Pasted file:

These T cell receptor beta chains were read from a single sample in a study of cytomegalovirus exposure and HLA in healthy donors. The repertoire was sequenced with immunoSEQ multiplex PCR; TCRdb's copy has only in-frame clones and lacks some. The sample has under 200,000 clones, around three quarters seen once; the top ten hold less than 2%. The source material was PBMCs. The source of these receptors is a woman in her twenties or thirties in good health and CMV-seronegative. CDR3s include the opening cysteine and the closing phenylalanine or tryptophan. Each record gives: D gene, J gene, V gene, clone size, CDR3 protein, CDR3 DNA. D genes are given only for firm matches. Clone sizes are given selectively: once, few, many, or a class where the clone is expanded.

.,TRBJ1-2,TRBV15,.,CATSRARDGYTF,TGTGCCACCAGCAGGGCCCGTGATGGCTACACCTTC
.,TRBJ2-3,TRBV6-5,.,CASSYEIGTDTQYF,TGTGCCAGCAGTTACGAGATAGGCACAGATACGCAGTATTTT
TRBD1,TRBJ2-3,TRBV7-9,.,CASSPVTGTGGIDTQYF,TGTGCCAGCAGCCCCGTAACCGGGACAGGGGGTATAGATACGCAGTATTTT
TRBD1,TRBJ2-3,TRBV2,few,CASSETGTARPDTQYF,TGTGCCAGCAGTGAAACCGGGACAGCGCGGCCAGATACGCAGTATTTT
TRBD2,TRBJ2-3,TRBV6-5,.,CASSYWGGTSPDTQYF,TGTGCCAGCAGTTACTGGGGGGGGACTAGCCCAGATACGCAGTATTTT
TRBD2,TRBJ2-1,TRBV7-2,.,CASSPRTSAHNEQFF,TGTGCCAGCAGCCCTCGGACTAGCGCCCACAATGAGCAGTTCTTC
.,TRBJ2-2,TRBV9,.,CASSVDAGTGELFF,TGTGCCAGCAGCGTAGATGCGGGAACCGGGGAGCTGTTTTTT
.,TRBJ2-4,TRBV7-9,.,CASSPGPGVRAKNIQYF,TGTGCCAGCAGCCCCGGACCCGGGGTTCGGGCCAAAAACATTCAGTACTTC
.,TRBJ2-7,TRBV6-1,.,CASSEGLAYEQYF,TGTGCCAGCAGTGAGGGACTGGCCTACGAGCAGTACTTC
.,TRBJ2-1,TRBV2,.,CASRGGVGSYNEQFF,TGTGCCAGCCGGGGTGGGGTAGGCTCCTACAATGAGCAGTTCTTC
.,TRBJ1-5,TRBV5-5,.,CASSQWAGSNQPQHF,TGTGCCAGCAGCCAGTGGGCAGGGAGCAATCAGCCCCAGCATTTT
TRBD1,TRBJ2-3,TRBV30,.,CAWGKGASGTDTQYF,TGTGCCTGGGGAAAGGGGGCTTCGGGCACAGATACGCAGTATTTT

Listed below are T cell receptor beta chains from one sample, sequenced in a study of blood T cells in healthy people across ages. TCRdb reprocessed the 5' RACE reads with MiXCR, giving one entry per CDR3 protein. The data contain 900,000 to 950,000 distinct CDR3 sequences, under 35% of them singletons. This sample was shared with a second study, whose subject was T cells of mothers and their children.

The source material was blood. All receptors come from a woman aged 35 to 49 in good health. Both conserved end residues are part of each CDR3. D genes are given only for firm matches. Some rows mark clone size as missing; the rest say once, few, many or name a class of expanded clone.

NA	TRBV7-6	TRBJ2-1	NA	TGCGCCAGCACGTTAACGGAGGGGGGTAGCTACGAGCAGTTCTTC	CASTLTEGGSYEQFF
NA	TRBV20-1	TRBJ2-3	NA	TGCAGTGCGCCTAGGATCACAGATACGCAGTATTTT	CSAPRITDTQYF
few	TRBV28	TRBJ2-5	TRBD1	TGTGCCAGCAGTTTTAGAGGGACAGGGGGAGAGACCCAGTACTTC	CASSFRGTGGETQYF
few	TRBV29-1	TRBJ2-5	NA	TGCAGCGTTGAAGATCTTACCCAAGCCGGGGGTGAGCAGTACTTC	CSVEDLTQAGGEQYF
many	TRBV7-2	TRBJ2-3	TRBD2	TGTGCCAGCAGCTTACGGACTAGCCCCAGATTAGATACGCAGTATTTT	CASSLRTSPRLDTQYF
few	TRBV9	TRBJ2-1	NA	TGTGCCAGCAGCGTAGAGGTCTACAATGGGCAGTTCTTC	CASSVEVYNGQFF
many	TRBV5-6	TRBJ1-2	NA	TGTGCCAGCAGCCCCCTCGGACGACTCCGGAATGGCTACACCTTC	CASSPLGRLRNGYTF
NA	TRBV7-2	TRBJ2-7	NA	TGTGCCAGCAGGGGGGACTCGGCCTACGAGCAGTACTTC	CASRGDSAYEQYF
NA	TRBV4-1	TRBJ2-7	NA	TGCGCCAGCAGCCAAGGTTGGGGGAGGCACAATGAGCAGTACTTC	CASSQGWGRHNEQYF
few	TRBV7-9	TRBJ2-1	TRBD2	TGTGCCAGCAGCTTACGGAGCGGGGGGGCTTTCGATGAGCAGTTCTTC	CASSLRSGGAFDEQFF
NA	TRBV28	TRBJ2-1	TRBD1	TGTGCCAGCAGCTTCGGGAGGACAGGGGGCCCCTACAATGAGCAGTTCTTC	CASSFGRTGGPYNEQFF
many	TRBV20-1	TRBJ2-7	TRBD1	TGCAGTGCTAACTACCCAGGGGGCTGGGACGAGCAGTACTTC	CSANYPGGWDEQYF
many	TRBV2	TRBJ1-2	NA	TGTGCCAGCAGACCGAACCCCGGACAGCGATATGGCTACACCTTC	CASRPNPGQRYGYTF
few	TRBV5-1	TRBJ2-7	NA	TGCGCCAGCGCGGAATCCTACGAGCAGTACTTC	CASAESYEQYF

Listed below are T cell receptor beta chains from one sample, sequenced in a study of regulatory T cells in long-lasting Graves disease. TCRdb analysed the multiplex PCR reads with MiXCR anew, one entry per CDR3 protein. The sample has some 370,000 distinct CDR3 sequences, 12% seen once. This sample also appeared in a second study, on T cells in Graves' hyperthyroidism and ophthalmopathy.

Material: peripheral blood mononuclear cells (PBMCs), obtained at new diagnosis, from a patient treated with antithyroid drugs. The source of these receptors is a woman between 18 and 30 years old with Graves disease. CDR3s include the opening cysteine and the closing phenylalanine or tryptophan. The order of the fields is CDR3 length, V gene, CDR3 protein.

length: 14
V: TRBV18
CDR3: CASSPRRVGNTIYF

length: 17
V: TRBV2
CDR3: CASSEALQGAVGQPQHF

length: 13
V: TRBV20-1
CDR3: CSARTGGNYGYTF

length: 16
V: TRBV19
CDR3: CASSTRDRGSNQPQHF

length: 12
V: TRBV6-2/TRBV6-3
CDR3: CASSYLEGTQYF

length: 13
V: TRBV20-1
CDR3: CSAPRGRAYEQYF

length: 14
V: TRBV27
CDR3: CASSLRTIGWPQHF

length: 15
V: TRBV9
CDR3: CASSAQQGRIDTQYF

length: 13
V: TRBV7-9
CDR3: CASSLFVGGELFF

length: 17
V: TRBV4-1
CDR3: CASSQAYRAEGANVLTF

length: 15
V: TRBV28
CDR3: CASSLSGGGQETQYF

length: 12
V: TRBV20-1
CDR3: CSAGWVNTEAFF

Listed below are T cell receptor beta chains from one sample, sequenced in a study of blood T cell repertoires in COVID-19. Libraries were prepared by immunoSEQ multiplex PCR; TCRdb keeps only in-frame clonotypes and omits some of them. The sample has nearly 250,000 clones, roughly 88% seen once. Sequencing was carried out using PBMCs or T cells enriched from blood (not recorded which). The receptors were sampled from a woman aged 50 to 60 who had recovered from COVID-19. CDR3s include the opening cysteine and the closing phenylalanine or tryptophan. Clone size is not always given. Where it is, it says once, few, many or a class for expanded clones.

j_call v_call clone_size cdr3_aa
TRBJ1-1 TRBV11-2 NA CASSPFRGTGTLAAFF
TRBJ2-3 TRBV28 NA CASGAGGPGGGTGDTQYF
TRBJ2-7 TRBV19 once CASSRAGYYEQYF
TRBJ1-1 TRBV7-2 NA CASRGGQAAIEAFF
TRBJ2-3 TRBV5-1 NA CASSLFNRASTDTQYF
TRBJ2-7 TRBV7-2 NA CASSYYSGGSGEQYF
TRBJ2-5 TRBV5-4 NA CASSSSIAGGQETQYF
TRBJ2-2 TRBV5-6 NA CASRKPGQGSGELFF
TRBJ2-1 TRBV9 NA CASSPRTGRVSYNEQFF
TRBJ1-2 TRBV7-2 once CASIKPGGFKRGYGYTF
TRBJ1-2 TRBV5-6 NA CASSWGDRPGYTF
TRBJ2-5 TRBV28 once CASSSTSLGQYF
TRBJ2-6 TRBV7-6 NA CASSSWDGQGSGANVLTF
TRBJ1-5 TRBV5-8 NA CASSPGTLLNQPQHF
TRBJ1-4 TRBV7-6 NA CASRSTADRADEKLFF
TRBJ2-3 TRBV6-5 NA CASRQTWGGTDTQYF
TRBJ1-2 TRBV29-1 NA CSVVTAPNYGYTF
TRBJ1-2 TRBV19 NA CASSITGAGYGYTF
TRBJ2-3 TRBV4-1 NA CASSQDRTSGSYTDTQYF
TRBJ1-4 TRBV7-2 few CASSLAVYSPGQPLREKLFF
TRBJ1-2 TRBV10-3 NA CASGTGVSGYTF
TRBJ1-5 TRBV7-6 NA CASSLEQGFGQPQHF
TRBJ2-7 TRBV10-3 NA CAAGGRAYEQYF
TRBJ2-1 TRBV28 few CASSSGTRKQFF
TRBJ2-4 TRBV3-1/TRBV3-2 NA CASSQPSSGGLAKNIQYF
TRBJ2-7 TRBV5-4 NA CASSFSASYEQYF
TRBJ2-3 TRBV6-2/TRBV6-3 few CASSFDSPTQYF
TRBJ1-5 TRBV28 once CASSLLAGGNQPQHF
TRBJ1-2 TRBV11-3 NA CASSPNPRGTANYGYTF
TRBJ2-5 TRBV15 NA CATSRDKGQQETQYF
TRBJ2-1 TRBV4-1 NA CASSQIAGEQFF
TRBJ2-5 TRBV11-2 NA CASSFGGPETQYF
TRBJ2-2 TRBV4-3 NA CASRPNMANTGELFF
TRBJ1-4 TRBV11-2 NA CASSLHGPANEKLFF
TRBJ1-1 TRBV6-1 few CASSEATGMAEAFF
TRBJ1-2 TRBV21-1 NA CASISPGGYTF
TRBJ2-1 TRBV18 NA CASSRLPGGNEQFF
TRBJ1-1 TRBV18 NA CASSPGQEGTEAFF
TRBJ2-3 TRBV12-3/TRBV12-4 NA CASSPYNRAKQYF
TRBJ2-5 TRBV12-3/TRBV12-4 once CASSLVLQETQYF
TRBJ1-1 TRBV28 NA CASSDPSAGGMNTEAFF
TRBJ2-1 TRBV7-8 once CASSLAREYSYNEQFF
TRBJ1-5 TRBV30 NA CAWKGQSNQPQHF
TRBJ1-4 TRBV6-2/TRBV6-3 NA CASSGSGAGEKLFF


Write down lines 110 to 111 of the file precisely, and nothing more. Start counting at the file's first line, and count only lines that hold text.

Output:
TRBJ1-1 TRBV28 NA CASSDPSAGGMNTEAFF
TRBJ2-1 TRBV7-8 once CASSLAREYSYNEQFF